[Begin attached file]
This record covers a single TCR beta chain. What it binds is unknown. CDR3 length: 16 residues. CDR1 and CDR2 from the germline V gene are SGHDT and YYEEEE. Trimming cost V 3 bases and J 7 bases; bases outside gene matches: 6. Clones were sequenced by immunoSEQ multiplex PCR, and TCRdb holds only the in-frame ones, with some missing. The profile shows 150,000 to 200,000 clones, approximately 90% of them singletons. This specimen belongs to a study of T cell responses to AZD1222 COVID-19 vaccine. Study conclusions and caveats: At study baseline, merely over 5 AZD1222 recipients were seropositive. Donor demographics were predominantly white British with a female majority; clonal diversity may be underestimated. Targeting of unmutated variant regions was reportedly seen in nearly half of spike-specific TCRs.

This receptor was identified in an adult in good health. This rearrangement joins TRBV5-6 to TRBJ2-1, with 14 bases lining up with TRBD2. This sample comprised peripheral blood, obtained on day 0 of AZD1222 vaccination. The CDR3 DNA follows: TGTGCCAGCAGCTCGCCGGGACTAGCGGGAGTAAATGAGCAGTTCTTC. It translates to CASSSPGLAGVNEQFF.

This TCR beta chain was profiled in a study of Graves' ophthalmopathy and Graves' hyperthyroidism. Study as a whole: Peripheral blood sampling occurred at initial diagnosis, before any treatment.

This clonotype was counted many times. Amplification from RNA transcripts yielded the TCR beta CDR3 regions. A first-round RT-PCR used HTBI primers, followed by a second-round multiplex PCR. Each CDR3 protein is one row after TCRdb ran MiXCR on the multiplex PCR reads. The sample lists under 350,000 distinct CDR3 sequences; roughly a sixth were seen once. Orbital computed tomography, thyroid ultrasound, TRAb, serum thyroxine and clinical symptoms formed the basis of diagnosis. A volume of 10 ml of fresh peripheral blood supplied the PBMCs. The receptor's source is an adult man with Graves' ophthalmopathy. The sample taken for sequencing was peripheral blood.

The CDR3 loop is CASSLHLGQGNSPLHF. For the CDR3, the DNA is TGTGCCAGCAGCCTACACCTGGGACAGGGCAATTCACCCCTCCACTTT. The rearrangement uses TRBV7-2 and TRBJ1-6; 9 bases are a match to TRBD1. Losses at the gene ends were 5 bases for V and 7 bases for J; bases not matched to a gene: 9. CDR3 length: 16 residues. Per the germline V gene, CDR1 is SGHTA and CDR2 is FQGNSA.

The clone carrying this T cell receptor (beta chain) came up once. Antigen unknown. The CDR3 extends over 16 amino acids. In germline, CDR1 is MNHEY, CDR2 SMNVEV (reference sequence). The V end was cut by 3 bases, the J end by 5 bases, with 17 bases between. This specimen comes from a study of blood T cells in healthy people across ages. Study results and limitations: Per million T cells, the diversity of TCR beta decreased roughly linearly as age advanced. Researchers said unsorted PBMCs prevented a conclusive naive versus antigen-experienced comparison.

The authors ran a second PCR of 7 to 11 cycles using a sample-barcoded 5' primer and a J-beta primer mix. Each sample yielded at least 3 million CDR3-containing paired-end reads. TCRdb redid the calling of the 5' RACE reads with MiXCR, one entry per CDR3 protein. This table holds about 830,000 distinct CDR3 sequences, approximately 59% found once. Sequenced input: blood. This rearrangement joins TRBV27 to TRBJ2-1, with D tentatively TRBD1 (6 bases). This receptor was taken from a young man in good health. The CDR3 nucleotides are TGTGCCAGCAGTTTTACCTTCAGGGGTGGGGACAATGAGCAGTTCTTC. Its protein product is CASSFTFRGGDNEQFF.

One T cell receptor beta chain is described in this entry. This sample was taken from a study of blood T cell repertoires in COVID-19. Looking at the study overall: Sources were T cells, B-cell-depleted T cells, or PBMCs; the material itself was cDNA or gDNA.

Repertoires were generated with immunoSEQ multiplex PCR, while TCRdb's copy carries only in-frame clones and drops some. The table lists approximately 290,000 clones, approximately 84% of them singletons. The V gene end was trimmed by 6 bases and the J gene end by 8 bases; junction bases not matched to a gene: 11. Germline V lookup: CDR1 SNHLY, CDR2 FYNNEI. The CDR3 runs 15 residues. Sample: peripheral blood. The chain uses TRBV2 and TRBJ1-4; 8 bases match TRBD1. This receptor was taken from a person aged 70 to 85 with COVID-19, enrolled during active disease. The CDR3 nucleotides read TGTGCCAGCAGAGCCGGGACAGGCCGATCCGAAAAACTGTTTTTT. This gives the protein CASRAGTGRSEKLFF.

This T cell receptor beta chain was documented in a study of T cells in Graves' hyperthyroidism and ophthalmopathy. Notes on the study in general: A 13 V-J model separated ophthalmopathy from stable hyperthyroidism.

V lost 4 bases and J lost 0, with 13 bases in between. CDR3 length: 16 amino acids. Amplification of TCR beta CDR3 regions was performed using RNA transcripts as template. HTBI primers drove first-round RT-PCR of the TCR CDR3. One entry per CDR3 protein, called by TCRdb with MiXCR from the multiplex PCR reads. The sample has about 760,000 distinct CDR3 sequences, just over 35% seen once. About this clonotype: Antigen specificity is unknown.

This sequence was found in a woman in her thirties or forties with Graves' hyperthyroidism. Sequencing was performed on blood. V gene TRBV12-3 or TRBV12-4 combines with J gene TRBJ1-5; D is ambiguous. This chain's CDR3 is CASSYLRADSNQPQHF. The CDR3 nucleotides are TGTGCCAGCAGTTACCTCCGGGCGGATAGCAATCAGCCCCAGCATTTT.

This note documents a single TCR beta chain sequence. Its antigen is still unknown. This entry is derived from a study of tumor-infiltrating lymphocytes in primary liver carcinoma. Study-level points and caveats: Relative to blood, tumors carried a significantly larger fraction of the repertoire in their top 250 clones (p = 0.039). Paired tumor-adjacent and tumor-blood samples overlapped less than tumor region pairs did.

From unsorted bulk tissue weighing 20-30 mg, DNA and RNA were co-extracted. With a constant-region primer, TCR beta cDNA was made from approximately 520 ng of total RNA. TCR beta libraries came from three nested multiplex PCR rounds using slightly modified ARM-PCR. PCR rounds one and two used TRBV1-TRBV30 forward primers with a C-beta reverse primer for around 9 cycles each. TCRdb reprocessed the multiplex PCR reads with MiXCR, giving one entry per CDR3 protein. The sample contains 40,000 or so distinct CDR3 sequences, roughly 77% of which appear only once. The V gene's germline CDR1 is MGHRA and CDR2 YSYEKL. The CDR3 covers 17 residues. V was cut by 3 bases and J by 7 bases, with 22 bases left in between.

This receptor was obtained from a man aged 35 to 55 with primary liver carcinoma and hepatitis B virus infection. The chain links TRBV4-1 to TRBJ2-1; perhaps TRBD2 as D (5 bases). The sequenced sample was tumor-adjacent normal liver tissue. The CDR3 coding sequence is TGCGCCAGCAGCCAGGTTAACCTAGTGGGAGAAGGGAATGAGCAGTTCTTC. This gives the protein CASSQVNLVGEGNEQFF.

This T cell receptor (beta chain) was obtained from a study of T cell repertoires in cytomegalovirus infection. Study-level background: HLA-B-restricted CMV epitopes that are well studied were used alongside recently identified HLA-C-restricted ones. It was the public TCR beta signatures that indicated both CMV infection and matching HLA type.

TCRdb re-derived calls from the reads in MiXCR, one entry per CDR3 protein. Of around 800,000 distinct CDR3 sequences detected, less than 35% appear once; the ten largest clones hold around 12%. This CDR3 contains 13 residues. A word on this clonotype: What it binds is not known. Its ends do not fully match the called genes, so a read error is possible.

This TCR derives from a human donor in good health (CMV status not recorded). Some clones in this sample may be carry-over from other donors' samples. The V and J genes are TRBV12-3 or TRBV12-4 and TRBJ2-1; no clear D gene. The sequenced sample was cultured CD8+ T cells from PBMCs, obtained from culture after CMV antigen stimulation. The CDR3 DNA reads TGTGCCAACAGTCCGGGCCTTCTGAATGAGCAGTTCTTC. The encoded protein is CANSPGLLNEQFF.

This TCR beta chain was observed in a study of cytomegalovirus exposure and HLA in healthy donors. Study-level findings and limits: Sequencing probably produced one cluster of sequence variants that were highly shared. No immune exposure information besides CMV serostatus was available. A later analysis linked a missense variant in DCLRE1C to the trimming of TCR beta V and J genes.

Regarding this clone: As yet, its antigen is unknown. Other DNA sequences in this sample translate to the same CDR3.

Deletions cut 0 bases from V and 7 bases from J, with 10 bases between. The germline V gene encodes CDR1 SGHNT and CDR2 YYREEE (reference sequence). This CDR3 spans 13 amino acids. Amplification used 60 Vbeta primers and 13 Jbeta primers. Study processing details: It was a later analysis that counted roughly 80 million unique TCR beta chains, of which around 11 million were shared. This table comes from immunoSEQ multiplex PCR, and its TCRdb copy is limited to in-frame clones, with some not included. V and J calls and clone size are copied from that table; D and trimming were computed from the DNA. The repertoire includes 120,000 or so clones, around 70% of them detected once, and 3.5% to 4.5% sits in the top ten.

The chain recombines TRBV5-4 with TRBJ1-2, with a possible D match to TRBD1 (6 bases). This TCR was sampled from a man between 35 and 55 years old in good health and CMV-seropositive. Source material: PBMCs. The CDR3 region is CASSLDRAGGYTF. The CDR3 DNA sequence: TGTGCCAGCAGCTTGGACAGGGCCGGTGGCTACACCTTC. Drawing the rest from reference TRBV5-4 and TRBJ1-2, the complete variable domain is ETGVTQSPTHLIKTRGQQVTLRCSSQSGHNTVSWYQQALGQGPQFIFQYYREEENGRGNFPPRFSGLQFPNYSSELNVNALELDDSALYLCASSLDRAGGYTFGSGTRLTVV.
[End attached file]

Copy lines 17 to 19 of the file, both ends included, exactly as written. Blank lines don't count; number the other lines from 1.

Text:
TCRdb re-derived calls from the reads in MiXCR, one entry per CDR3 protein. Of around 800,000 distinct CDR3 sequences detected, less than 35% appear once; the ten largest clones hold around 12%. This CDR3 contains 13 residues. A word on this clonotype: What it binds is not known. Its ends do not fully match the called genes, so a read error is possible.

This TCR derives from a human donor in good health (CMV status not recorded). Some clones in this sample may be carry-over from other donors' samples. The V and J genes are TRBV12-3 or TRBV12-4 and TRBJ2-1; no clear D gene. The sequenced sample was cultured CD8+ T cells from PBMCs, obtained from culture after CMV antigen stimulation. The CDR3 DNA reads TGTGCCAACAGTCCGGGCCTTCTGAATGAGCAGTTCTTC. The encoded protein is CANSPGLLNEQFF.

This TCR beta chain was observed in a study of cytomegalovirus exposure and HLA in healthy donors. Study-level findings and limits: Sequencing probably produced one cluster of sequence variants that were highly shared. No immune exposure information besides CMV serostatus was available. A later analysis linked a missense variant in DCLRE1C to the trimming of TCR beta V and J genes.